T O P I C R E V I E W
Member # 95405
posted 03-28-2012 05:36 AM
I was in a mutually abusive relationship for 6 years (with two breakup/reconciliations). We lived together for 2 years and spent every day together for the rest of the the years, pretty much. Our relationship went through different stages of abuse - physical for about two years, the rest of the time it was emotionally and verbally abusive. ...I suppose even now I get confused because I was also abusive in the relationship, but I feel like the abuse was "started" by him, or maybe introduced by him to the relationship as something acceptable. So sometimes I feel guilty for it or like I brought it on myself by partaking in it.
Anyway - we broke up for the third time last November - he left, then months later finally moved his things out. However, it was not a clean break and he is still trying to get back together with me now. For the first few weeks of the break up I was very set on us not speaking, but he continued to call and text message me until I "gave in" to him and allowed him to talk to me. Over the past months I have been telling him I don't want to be with him, but sometimes I feel almost broken down with the way he constantly messages and calls me so I have made bad decisions by speaking to him, seeing him, etc. Although I feel like overall I've made it clear I don't want us to be together, I know that I probably should have just ignored him from the start. The thing is though, I feel absolutely miserable and guilty about hurting him in any way, and when I don't want us to speak he becomes emotionally manipulative and tries to make me feel bad about it (which works). So there is a horrible cycle of us not speaking, him constantly messaging or calling me, me ignoring him, then him getting nasty and manipulative and me feeling guilty/sorry for him and allowing him to speak to me (although often it is just to reiterate I don't want us together, but I've said it so many times now). I'm at a place where I'm trying very hard to ignore his messaging and calling. I really don't want us to end up back together on any level because I truly don't believe the abusive dynamic can change between us (he is also very unhappy in his own life and I don't believe he has the motivation to change). I have a fantastic support in my family and friends, HOWEVER at this point they are all sick to death of hearing me talk about this -- some think I'm enjoying the drama of it, some think I'm being stupid and ridiculous. I can understand why, but it sucks for me that I've run out of people to talk to about this. I'm also starting to fall behind in other areas of my life because I feel so bad on a day-to-day basis (I live alone, work a lot and am in law school). I've considered counselling but I'm not ready to open up to someone I'm unfamiliar with in person yet. I just feel like I need some guidance from anyone who has been through something similar... How not to feel bad for not speaking to him, how to handle the grief of losing someone I felt so close to, etc. I find the regular break up stuff hard enough, but have this added dynamic of feeling responsible for the whole thing (even though he was the one who made the ultimate decision for us to break up) and also having to deal with the confusing feelings of coming out of an abusive situation. Has anyone experienced anything like this or could anyone offer some advice or support?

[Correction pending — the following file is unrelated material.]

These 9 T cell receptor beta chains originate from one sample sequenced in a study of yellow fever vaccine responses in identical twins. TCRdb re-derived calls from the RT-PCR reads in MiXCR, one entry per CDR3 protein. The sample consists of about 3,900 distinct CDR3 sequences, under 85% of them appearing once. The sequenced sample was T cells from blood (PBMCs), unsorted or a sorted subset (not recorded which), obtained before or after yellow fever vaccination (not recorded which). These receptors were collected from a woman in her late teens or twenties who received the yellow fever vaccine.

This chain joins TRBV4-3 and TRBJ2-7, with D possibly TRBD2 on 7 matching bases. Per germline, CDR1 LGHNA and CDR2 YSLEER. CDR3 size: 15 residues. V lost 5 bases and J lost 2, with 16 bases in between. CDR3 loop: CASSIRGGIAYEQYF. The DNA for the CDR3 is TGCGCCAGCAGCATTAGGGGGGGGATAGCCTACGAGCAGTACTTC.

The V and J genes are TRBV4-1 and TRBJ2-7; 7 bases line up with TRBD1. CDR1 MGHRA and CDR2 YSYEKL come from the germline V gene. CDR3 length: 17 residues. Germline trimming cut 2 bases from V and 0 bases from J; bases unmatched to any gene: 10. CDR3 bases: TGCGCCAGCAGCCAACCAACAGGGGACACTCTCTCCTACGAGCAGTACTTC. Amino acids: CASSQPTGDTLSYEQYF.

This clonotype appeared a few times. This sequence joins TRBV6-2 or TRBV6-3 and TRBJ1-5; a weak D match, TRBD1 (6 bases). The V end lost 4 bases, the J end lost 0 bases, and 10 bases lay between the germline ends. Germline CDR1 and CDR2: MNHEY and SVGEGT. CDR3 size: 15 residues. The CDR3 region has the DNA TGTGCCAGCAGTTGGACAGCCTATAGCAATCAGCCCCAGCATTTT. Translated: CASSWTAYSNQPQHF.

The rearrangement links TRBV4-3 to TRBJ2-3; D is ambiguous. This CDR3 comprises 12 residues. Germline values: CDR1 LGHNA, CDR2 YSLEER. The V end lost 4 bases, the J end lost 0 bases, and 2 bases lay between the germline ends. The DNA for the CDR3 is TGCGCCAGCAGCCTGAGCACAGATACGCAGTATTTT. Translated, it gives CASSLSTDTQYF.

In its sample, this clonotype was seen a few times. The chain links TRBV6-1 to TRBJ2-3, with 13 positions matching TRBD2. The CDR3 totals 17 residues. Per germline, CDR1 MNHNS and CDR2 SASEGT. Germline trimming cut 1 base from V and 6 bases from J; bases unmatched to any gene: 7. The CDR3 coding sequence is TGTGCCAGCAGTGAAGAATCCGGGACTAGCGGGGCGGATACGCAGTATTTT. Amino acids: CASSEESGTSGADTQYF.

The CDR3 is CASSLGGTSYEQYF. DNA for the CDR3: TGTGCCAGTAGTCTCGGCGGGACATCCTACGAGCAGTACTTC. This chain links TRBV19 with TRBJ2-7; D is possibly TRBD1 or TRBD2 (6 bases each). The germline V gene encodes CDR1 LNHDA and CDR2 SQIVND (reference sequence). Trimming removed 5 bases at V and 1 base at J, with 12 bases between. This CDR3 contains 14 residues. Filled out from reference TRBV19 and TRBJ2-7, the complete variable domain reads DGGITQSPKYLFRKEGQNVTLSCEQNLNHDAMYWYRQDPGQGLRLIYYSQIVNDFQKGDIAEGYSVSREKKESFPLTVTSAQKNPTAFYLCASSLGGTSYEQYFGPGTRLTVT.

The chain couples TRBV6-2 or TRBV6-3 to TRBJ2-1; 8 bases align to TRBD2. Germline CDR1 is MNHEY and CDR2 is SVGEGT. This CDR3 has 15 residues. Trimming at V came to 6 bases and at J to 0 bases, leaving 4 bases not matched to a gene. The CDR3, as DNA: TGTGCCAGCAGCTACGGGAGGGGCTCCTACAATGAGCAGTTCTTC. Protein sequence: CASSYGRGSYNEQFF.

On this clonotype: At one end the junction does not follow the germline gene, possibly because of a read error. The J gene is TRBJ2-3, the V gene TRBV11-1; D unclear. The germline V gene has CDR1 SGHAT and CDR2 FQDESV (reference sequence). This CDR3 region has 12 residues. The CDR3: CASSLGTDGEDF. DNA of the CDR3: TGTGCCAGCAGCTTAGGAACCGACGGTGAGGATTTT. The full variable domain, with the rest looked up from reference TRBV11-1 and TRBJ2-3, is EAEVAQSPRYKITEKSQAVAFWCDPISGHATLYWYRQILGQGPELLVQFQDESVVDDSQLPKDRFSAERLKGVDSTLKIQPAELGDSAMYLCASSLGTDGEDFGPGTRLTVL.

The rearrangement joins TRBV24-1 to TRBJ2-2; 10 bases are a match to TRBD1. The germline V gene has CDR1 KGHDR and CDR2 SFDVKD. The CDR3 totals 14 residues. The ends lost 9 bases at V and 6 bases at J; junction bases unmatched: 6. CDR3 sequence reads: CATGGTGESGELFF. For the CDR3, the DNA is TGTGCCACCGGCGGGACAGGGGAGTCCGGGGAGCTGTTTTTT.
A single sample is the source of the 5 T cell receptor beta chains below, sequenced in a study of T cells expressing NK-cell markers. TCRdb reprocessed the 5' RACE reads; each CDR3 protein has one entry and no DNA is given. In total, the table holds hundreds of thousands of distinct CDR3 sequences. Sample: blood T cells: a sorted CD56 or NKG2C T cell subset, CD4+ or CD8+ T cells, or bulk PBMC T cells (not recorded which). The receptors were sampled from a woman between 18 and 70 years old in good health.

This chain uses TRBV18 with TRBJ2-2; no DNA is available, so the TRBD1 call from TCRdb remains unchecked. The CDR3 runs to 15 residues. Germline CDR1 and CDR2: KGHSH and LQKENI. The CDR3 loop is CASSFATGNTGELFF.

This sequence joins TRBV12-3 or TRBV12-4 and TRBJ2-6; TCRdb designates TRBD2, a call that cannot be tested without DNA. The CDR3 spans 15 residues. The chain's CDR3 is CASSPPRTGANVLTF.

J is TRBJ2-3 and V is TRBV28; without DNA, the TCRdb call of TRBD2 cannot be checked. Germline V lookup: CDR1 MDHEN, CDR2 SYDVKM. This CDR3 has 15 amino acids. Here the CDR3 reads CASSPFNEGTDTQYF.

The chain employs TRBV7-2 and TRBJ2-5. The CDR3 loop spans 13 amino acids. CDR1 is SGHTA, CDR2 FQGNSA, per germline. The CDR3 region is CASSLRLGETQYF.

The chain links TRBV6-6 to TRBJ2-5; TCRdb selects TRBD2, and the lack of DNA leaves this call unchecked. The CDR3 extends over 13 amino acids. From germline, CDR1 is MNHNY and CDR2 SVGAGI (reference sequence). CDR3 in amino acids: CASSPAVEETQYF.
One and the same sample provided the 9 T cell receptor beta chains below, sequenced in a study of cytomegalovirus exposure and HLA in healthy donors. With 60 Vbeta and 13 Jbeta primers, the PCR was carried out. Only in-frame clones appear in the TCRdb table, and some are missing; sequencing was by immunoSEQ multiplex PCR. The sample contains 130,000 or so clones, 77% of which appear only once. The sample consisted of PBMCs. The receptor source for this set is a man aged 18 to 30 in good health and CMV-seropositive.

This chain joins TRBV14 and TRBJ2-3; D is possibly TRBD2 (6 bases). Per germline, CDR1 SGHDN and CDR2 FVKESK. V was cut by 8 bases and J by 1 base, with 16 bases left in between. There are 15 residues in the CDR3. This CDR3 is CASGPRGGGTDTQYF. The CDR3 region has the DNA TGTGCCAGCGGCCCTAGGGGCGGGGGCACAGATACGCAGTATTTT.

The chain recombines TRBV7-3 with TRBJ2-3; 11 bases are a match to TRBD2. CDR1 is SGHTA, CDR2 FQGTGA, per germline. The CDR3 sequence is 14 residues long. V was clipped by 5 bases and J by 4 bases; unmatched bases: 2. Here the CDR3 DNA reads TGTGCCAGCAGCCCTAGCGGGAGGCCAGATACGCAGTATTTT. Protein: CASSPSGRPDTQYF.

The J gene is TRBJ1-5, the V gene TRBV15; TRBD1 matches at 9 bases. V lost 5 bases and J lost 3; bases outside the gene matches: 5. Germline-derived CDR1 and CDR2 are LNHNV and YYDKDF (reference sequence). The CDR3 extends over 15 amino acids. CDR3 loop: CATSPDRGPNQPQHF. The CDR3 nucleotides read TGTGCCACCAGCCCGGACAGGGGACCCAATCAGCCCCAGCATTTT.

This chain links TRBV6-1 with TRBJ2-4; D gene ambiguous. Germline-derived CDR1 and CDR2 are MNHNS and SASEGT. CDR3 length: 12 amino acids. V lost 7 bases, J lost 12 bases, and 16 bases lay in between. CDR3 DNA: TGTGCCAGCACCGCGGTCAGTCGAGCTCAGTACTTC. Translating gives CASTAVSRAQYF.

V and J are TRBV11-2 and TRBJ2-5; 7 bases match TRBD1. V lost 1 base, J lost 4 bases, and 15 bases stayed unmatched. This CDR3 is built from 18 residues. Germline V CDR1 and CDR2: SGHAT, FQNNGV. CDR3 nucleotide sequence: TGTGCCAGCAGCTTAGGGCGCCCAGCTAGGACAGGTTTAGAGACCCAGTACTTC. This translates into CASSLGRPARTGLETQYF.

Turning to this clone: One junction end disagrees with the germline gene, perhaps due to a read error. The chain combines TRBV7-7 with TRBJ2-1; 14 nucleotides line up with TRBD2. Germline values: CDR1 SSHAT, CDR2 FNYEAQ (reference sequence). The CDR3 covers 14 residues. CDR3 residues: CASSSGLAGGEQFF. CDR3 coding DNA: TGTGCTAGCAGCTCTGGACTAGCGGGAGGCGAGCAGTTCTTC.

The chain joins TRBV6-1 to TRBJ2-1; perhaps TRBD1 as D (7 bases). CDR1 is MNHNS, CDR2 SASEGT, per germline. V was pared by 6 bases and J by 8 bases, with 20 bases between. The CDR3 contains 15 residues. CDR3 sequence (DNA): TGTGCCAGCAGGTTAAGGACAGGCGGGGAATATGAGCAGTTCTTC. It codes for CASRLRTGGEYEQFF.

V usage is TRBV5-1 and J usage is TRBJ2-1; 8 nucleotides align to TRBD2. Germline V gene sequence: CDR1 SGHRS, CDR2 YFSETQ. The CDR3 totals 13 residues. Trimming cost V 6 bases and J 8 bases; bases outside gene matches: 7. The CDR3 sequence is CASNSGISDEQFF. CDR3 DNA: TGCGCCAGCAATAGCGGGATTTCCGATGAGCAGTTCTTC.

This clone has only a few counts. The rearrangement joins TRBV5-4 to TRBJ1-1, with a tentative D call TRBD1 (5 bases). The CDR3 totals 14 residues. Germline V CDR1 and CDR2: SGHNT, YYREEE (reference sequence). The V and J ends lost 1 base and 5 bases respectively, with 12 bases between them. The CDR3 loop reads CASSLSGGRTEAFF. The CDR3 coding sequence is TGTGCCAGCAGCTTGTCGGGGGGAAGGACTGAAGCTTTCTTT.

Member # 3
posted 03-28-2012 01:47 PM
Well, for starters I'd say that if you are, in fact, responsible for ending an unhealthy relationship that is a very good thing. In other words, that's a GOOD thing to be responsible for. Keeping something unhealthy going isn't.
I also think that rather than talking about how not to feel bad about holding your limits with contact, and not getting back into this, it might be more useful to talk about how to do all that even if you DO feel bad. After all, you might -- we often will with any breakup, even from unhealthy relationships. But. We can still have hard feelings and make our best choices, and making choices that aren't good for us just to avoid feeling badly isn't ever sound, you know? Have you also considered just taking a step with counseling, rather than holding off? What do you think you'd need to be ready for that you don't have now?
Member # 95405
posted 03-28-2012 03:47 PM